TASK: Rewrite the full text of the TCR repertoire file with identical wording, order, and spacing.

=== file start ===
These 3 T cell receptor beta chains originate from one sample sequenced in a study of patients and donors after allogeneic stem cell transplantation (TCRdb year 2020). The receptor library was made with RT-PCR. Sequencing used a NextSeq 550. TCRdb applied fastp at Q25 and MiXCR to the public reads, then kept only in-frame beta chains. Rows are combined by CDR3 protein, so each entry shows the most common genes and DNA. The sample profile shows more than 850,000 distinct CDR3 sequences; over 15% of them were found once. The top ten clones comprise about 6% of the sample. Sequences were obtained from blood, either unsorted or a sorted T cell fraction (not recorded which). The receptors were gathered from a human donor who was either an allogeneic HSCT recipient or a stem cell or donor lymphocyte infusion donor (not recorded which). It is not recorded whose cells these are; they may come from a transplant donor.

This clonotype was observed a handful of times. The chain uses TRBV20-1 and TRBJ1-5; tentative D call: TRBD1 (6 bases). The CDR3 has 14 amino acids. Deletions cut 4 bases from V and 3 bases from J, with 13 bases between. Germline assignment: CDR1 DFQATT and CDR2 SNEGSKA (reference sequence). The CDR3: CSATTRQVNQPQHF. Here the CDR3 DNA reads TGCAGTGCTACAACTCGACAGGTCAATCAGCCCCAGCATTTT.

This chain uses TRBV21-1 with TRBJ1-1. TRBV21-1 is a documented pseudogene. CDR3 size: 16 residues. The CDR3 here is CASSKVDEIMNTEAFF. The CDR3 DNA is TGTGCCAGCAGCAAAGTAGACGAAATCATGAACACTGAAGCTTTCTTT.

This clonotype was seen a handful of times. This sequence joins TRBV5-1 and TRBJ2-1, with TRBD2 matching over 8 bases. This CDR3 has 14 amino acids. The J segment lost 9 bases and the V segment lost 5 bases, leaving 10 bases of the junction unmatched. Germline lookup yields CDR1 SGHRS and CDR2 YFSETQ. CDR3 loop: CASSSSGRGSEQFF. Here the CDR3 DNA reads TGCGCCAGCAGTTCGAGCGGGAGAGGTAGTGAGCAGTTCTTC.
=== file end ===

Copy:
These 3 T cell receptor beta chains originate from one sample sequenced in a study of patients and donors after allogeneic stem cell transplantation (TCRdb year 2020). The receptor library was made with RT-PCR. Sequencing used a NextSeq 550. TCRdb applied fastp at Q25 and MiXCR to the public reads, then kept only in-frame beta chains. Rows are combined by CDR3 protein, so each entry shows the most common genes and DNA. The sample profile shows more than 850,000 distinct CDR3 sequences; over 15% of them were found once. The top ten clones comprise about 6% of the sample. Sequences were obtained from blood, either unsorted or a sorted T cell fraction (not recorded which). The receptors were gathered from a human donor who was either an allogeneic HSCT recipient or a stem cell or donor lymphocyte infusion donor (not recorded which). It is not recorded whose cells these are; they may come from a transplant donor.

This clonotype was observed a handful of times. The chain uses TRBV20-1 and TRBJ1-5; tentative D call: TRBD1 (6 bases). The CDR3 has 14 amino acids. Deletions cut 4 bases from V and 3 bases from J, with 13 bases between. Germline assignment: CDR1 DFQATT and CDR2 SNEGSKA (reference sequence). The CDR3: CSATTRQVNQPQHF. Here the CDR3 DNA reads TGCAGTGCTACAACTCGACAGGTCAATCAGCCCCAGCATTTT.

This chain uses TRBV21-1 with TRBJ1-1. TRBV21-1 is a documented pseudogene. CDR3 size: 16 residues. The CDR3 here is CASSKVDEIMNTEAFF. The CDR3 DNA is TGTGCCAGCAGCAAAGTAGACGAAATCATGAACACTGAAGCTTTCTTT.

This clonotype was seen a handful of times. This sequence joins TRBV5-1 and TRBJ2-1, with TRBD2 matching over 8 bases. This CDR3 has 14 amino acids. The J segment lost 9 bases and the V segment lost 5 bases, leaving 10 bases of the junction unmatched. Germline lookup yields CDR1 SGHRS and CDR2 YFSETQ. CDR3 loop: CASSSSGRGSEQFF. Here the CDR3 DNA reads TGCGCCAGCAGTTCGAGCGGGAGAGGTAGTGAGCAGTTCTTC.